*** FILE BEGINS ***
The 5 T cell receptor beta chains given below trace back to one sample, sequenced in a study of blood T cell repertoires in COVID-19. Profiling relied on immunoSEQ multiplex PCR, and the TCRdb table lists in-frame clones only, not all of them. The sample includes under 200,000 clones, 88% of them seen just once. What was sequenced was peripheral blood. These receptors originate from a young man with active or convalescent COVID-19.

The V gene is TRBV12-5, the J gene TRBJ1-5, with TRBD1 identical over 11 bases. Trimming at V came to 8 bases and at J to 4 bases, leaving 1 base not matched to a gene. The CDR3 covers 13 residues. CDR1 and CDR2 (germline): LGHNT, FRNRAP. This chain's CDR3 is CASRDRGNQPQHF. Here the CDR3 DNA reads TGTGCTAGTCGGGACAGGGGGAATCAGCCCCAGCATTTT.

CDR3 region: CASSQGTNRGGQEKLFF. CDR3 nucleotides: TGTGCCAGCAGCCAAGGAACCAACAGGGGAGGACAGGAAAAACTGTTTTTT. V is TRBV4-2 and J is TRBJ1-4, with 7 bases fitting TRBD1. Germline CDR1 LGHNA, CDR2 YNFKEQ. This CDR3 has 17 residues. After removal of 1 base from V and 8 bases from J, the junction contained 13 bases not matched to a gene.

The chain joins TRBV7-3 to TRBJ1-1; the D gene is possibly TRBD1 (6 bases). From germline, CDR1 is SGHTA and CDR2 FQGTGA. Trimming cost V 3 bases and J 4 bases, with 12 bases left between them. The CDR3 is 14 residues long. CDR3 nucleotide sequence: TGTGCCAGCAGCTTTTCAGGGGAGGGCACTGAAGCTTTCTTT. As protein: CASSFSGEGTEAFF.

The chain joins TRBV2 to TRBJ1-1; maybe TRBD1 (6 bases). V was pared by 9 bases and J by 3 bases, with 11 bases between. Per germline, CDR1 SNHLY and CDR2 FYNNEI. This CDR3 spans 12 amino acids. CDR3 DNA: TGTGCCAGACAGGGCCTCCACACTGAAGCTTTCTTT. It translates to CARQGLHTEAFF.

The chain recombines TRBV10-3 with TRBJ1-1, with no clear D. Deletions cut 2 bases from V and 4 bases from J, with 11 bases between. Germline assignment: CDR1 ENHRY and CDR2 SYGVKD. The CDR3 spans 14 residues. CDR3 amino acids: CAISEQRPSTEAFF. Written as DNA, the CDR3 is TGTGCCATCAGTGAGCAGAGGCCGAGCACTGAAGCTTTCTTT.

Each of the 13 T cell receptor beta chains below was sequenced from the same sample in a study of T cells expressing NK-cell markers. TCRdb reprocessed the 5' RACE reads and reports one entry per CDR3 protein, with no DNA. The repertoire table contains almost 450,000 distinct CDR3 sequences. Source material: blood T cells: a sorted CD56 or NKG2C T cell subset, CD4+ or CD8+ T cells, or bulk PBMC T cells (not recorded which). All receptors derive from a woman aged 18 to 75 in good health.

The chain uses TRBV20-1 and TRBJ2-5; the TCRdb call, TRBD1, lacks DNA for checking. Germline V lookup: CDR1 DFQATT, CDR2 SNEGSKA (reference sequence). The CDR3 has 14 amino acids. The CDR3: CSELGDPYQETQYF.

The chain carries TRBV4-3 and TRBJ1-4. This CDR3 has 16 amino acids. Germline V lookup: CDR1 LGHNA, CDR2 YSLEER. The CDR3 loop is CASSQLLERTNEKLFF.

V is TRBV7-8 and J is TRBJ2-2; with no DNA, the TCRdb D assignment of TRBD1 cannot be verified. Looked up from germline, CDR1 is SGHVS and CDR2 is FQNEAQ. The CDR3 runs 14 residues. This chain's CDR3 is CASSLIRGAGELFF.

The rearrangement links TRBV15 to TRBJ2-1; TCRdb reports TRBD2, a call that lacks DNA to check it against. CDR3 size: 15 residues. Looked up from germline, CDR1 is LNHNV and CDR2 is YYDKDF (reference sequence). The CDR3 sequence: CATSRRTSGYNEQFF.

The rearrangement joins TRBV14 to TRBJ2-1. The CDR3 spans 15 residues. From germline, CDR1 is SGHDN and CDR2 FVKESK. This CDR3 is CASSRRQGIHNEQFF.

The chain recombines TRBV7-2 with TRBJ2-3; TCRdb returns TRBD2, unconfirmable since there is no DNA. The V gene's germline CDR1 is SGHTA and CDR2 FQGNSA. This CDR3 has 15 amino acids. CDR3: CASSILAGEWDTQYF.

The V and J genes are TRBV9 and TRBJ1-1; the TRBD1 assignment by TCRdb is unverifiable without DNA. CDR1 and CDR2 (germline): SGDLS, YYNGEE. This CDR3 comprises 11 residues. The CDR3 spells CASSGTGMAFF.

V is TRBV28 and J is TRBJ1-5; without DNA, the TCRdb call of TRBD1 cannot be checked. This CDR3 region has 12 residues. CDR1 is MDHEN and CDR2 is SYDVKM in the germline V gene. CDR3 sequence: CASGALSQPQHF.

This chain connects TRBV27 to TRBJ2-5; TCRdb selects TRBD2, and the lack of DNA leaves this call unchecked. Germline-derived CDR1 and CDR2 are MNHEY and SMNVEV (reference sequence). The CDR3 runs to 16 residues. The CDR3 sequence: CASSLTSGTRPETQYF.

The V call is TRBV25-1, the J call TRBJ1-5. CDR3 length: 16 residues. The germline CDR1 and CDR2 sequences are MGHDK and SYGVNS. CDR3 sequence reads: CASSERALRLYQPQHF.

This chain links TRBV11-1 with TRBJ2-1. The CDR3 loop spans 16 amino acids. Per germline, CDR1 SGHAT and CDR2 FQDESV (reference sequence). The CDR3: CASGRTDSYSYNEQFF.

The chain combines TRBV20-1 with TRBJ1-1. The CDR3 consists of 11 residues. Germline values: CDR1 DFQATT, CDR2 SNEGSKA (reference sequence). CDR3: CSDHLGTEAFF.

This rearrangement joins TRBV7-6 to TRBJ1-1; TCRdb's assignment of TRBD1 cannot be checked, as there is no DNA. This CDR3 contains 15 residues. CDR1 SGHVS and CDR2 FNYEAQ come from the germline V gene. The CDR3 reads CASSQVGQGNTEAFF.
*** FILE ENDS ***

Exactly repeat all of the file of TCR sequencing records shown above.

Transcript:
The 5 T cell receptor beta chains given below trace back to one sample, sequenced in a study of blood T cell repertoires in COVID-19. Profiling relied on immunoSEQ multiplex PCR, and the TCRdb table lists in-frame clones only, not all of them. The sample includes under 200,000 clones, 88% of them seen just once. What was sequenced was peripheral blood. These receptors originate from a young man with active or convalescent COVID-19.

The V gene is TRBV12-5, the J gene TRBJ1-5, with TRBD1 identical over 11 bases. Trimming at V came to 8 bases and at J to 4 bases, leaving 1 base not matched to a gene. The CDR3 covers 13 residues. CDR1 and CDR2 (germline): LGHNT, FRNRAP. This chain's CDR3 is CASRDRGNQPQHF. Here the CDR3 DNA reads TGTGCTAGTCGGGACAGGGGGAATCAGCCCCAGCATTTT.

CDR3 region: CASSQGTNRGGQEKLFF. CDR3 nucleotides: TGTGCCAGCAGCCAAGGAACCAACAGGGGAGGACAGGAAAAACTGTTTTTT. V is TRBV4-2 and J is TRBJ1-4, with 7 bases fitting TRBD1. Germline CDR1 LGHNA, CDR2 YNFKEQ. This CDR3 has 17 residues. After removal of 1 base from V and 8 bases from J, the junction contained 13 bases not matched to a gene.

The chain joins TRBV7-3 to TRBJ1-1; the D gene is possibly TRBD1 (6 bases). From germline, CDR1 is SGHTA and CDR2 FQGTGA. Trimming cost V 3 bases and J 4 bases, with 12 bases left between them. The CDR3 is 14 residues long. CDR3 nucleotide sequence: TGTGCCAGCAGCTTTTCAGGGGAGGGCACTGAAGCTTTCTTT. As protein: CASSFSGEGTEAFF.

The chain joins TRBV2 to TRBJ1-1; maybe TRBD1 (6 bases). V was pared by 9 bases and J by 3 bases, with 11 bases between. Per germline, CDR1 SNHLY and CDR2 FYNNEI. This CDR3 spans 12 amino acids. CDR3 DNA: TGTGCCAGACAGGGCCTCCACACTGAAGCTTTCTTT. It translates to CARQGLHTEAFF.

The chain recombines TRBV10-3 with TRBJ1-1, with no clear D. Deletions cut 2 bases from V and 4 bases from J, with 11 bases between. Germline assignment: CDR1 ENHRY and CDR2 SYGVKD. The CDR3 spans 14 residues. CDR3 amino acids: CAISEQRPSTEAFF. Written as DNA, the CDR3 is TGTGCCATCAGTGAGCAGAGGCCGAGCACTGAAGCTTTCTTT.

Each of the 13 T cell receptor beta chains below was sequenced from the same sample in a study of T cells expressing NK-cell markers. TCRdb reprocessed the 5' RACE reads and reports one entry per CDR3 protein, with no DNA. The repertoire table contains almost 450,000 distinct CDR3 sequences. Source material: blood T cells: a sorted CD56 or NKG2C T cell subset, CD4+ or CD8+ T cells, or bulk PBMC T cells (not recorded which). All receptors derive from a woman aged 18 to 75 in good health.

The chain uses TRBV20-1 and TRBJ2-5; the TCRdb call, TRBD1, lacks DNA for checking. Germline V lookup: CDR1 DFQATT, CDR2 SNEGSKA (reference sequence). The CDR3 has 14 amino acids. The CDR3: CSELGDPYQETQYF.

The chain carries TRBV4-3 and TRBJ1-4. This CDR3 has 16 amino acids. Germline V lookup: CDR1 LGHNA, CDR2 YSLEER. The CDR3 loop is CASSQLLERTNEKLFF.

V is TRBV7-8 and J is TRBJ2-2; with no DNA, the TCRdb D assignment of TRBD1 cannot be verified. Looked up from germline, CDR1 is SGHVS and CDR2 is FQNEAQ. The CDR3 runs 14 residues. This chain's CDR3 is CASSLIRGAGELFF.

The rearrangement links TRBV15 to TRBJ2-1; TCRdb reports TRBD2, a call that lacks DNA to check it against. CDR3 size: 15 residues. Looked up from germline, CDR1 is LNHNV and CDR2 is YYDKDF (reference sequence). The CDR3 sequence: CATSRRTSGYNEQFF.

The rearrangement joins TRBV14 to TRBJ2-1. The CDR3 spans 15 residues. From germline, CDR1 is SGHDN and CDR2 FVKESK. This CDR3 is CASSRRQGIHNEQFF.

The chain recombines TRBV7-2 with TRBJ2-3; TCRdb returns TRBD2, unconfirmable since there is no DNA. The V gene's germline CDR1 is SGHTA and CDR2 FQGNSA. This CDR3 has 15 amino acids. CDR3: CASSILAGEWDTQYF.

The V and J genes are TRBV9 and TRBJ1-1; the TRBD1 assignment by TCRdb is unverifiable without DNA. CDR1 and CDR2 (germline): SGDLS, YYNGEE. This CDR3 comprises 11 residues. The CDR3 spells CASSGTGMAFF.

V is TRBV28 and J is TRBJ1-5; without DNA, the TCRdb call of TRBD1 cannot be checked. This CDR3 region has 12 residues. CDR1 is MDHEN and CDR2 is SYDVKM in the germline V gene. CDR3 sequence: CASGALSQPQHF.

This chain connects TRBV27 to TRBJ2-5; TCRdb selects TRBD2, and the lack of DNA leaves this call unchecked. Germline-derived CDR1 and CDR2 are MNHEY and SMNVEV (reference sequence). The CDR3 runs to 16 residues. The CDR3 sequence: CASSLTSGTRPETQYF.

The V call is TRBV25-1, the J call TRBJ1-5. CDR3 length: 16 residues. The germline CDR1 and CDR2 sequences are MGHDK and SYGVNS. CDR3 sequence reads: CASSERALRLYQPQHF.

This chain links TRBV11-1 with TRBJ2-1. The CDR3 loop spans 16 amino acids. Per germline, CDR1 SGHAT and CDR2 FQDESV (reference sequence). The CDR3: CASGRTDSYSYNEQFF.

The chain combines TRBV20-1 with TRBJ1-1. The CDR3 consists of 11 residues. Germline values: CDR1 DFQATT, CDR2 SNEGSKA (reference sequence). CDR3: CSDHLGTEAFF.

This rearrangement joins TRBV7-6 to TRBJ1-1; TCRdb's assignment of TRBD1 cannot be checked, as there is no DNA. This CDR3 contains 15 residues. CDR1 SGHVS and CDR2 FNYEAQ come from the germline V gene. The CDR3 reads CASSQVGQGNTEAFF.